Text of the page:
February 7, 2023
As Canadians, we place a lot of value in our universal, public health care system. Unfortunately, it hasn’t been living up to expectations. Across the country, patients seeking emergency care are finding their emergency rooms overwhelmed or even closed. People are waiting for surgeries that are postponed or cancelled. The health care system and the workers who uphold it are under enormous strain, a situation that was exacerbated by the pandemic, and needs immediate action to deliver better health care for Canadians.
Today, the Prime Minister, Justin Trudeau, and his provincial and territorial counterparts met to work together on improving Canada’s health care system. Prime Minister Trudeau and premiers discussed shared health priorities to deliver real results for Canadians as well as the importance to uphold the Canada Health Act to protect Canada’s publicly funded health care system. Canadians must have equitable access to medical care based on their needs, not their ability to pay.
At the working meeting with premiers, the federal government announced it will increase health funding to provinces and territories by $196.1 billion over 10 years, including $46.2 billion in new funding. This funding includes the following elements:
- An immediate, unconditional $2 billion Canada Health Transfer (CHT) top-up to address immediate pressures on the health care system, especially in pediatric hospitals and emergency rooms, and long wait times for surgeries. This builds on previous CHT top-ups that total $6.5 billion provided throughout the pandemic.
- A 5 per cent CHT guarantee for the next five years, which will be provided through annual top-up payments as required. This is projected to provide an additional $17.3 billion over 10 years in new support. The last top-up payment will be rolled into the CHT base at the end of the five years to ensure a permanent funding increase, providing certainty and sustainability to provinces and territories. With this guarantee, the CHT is projected to grow by 33 per cent over the next five years, and 61 per cent over the next 10 years.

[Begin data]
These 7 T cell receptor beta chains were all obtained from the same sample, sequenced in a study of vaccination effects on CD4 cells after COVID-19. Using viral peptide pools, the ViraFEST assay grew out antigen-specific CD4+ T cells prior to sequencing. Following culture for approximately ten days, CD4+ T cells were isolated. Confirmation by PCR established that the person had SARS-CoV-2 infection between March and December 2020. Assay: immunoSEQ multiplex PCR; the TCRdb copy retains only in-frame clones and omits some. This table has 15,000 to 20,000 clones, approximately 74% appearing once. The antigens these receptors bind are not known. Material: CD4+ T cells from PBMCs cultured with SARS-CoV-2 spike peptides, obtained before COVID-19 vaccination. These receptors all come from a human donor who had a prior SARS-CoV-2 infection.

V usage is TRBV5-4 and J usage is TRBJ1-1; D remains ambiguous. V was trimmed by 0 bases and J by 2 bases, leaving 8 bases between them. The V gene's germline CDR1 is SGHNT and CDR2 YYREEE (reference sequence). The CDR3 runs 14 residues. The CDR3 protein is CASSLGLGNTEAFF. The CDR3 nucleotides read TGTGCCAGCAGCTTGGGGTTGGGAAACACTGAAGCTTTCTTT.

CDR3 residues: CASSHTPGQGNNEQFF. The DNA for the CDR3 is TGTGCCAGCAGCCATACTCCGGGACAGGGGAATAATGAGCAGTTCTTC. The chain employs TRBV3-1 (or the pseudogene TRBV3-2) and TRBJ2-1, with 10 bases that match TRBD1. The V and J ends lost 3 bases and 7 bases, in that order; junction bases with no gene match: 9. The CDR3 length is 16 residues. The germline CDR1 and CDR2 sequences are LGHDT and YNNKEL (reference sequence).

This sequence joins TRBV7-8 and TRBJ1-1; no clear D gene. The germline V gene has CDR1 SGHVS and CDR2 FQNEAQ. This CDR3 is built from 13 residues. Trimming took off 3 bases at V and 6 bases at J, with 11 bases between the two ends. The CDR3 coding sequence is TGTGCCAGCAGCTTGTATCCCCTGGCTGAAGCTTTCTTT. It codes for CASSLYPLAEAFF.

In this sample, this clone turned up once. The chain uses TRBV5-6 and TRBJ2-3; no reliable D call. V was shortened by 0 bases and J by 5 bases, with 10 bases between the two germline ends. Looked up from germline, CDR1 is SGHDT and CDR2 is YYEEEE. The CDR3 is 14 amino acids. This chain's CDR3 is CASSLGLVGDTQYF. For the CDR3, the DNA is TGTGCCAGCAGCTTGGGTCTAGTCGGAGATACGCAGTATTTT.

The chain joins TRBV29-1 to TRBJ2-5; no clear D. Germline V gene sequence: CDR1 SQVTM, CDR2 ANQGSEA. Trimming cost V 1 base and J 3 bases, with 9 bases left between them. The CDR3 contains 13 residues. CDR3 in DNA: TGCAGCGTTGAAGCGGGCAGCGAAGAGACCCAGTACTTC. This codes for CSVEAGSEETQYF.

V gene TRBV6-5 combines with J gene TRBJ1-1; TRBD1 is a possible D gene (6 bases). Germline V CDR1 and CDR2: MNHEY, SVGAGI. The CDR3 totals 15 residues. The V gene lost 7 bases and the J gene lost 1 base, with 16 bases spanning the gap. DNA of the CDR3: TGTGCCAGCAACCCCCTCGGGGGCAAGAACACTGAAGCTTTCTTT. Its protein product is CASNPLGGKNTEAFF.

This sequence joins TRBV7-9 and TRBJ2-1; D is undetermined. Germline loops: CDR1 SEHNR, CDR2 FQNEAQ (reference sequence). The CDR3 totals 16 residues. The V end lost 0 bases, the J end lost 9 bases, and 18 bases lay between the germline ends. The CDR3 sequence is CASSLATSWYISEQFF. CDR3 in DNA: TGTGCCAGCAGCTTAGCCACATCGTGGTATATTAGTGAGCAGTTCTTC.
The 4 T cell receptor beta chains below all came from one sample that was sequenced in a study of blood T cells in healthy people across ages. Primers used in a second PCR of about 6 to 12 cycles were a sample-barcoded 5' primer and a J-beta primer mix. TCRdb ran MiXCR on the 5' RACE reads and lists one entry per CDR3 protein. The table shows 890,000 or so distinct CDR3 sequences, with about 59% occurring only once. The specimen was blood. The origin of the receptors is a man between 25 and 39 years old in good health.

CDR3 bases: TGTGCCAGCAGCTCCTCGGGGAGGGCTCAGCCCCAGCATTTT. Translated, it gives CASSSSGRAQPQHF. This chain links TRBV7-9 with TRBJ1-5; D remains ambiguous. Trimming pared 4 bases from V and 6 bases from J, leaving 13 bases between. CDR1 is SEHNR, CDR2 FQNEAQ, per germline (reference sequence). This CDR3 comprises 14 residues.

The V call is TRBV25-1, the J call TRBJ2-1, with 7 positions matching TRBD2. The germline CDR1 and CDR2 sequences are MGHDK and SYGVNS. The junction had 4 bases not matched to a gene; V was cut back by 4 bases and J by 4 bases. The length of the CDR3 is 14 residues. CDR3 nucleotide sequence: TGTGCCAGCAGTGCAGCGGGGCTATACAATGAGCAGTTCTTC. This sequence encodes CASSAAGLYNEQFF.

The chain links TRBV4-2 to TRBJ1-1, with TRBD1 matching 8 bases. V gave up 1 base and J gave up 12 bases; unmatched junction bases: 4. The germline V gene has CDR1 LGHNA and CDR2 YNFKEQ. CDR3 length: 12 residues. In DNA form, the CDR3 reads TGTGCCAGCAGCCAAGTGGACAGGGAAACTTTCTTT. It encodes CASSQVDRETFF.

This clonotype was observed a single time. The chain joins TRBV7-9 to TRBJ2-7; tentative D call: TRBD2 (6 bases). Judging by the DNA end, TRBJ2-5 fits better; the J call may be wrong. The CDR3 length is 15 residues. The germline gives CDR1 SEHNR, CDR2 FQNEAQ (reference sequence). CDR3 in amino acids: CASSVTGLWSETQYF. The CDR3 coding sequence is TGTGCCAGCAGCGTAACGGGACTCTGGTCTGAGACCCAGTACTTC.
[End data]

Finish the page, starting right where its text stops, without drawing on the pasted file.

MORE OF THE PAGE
- $25 billion over 10 years to advance shared health priorities through tailored bilateral agreements that will support the needs of people in each province and territory in four areas of shared priority:
- family health services;
- health workers and backlogs;
- mental health and substance use; and
- a modernized health system.
These additional federal investments will be contingent on continued health care investments by provinces and territories. This funding builds on the $7.8 billion over five years that has yet to flow to provinces and territories for mental health and substance use, home and community care, and long-term care.
- $1.7 billion over five years to support hourly wage increases for personal support workers and related professions, as federal, provincial, and territorial governments work together on how best to support recruitment and retention.
- $150 million over five years for the Territorial Health Investment Fund in recognition of medical travel and the cost of delivering health care in the territories.
In addition, the government will work with Indigenous partners to provide additional support for Indigenous health priorities:
- $2 billion over 10 years to address the unique challenges Indigenous Peoples face when it comes to fair and equitable access to quality and culturally safe health care services. The government will work with Indigenous partners to prioritize investments.
These investments, on top of already significant funding, will help build a health care system that includes:
- access to high-quality family health services when they need them, including in rural and remote areas, and for underserved communities;
- a resilient and supported health care workforce that provides high-quality, effective, and safe health care services;
- access to timely, equitable, and quality mental health, substance use, and addictions services to support Canadians’ well-being;